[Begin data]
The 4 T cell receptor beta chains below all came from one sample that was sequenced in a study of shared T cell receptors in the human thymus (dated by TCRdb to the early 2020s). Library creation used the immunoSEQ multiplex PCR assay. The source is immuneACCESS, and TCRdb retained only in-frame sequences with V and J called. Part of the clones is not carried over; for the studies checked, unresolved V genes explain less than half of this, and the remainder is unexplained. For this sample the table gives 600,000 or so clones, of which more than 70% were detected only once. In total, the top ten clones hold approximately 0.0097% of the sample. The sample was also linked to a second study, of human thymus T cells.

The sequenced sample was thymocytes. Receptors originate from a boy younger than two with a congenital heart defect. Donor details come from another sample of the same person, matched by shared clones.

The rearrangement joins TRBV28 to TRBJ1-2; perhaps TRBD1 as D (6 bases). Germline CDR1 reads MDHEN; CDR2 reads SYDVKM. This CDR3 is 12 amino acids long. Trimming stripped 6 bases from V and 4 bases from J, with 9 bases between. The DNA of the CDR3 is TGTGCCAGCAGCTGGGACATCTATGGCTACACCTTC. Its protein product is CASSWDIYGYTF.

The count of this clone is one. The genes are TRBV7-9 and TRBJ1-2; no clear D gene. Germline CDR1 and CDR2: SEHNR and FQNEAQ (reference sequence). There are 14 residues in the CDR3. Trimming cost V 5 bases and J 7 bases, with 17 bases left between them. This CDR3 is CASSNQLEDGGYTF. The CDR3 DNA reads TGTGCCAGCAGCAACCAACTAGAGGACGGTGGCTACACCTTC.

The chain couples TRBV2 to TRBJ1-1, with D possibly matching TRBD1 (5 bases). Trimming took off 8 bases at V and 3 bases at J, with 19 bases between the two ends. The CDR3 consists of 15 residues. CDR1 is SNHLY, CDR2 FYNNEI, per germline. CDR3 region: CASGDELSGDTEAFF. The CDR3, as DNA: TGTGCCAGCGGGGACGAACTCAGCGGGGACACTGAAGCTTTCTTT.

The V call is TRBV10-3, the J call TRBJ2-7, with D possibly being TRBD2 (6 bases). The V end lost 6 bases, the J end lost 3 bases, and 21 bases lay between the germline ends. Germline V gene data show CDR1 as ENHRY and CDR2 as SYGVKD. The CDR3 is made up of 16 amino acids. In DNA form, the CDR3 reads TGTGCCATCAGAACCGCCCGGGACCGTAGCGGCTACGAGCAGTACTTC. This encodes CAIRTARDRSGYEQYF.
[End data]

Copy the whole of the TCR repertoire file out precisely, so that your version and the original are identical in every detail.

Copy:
The 4 T cell receptor beta chains below all came from one sample that was sequenced in a study of shared T cell receptors in the human thymus (dated by TCRdb to the early 2020s). Library creation used the immunoSEQ multiplex PCR assay. The source is immuneACCESS, and TCRdb retained only in-frame sequences with V and J called. Part of the clones is not carried over; for the studies checked, unresolved V genes explain less than half of this, and the remainder is unexplained. For this sample the table gives 600,000 or so clones, of which more than 70% were detected only once. In total, the top ten clones hold approximately 0.0097% of the sample. The sample was also linked to a second study, of human thymus T cells.

The sequenced sample was thymocytes. Receptors originate from a boy younger than two with a congenital heart defect. Donor details come from another sample of the same person, matched by shared clones.

The rearrangement joins TRBV28 to TRBJ1-2; perhaps TRBD1 as D (6 bases). Germline CDR1 reads MDHEN; CDR2 reads SYDVKM. This CDR3 is 12 amino acids long. Trimming stripped 6 bases from V and 4 bases from J, with 9 bases between. The DNA of the CDR3 is TGTGCCAGCAGCTGGGACATCTATGGCTACACCTTC. Its protein product is CASSWDIYGYTF.

The count of this clone is one. The genes are TRBV7-9 and TRBJ1-2; no clear D gene. Germline CDR1 and CDR2: SEHNR and FQNEAQ (reference sequence). There are 14 residues in the CDR3. Trimming cost V 5 bases and J 7 bases, with 17 bases left between them. This CDR3 is CASSNQLEDGGYTF. The CDR3 DNA reads TGTGCCAGCAGCAACCAACTAGAGGACGGTGGCTACACCTTC.

The chain couples TRBV2 to TRBJ1-1, with D possibly matching TRBD1 (5 bases). Trimming took off 8 bases at V and 3 bases at J, with 19 bases between the two ends. The CDR3 consists of 15 residues. CDR1 is SNHLY, CDR2 FYNNEI, per germline. CDR3 region: CASGDELSGDTEAFF. The CDR3, as DNA: TGTGCCAGCGGGGACGAACTCAGCGGGGACACTGAAGCTTTCTTT.

The V call is TRBV10-3, the J call TRBJ2-7, with D possibly being TRBD2 (6 bases). The V end lost 6 bases, the J end lost 3 bases, and 21 bases lay between the germline ends. Germline V gene data show CDR1 as ENHRY and CDR2 as SYGVKD. The CDR3 is made up of 16 amino acids. In DNA form, the CDR3 reads TGTGCCATCAGAACCGCCCGGGACCGTAGCGGCTACGAGCAGTACTTC. This encodes CAIRTARDRSGYEQYF.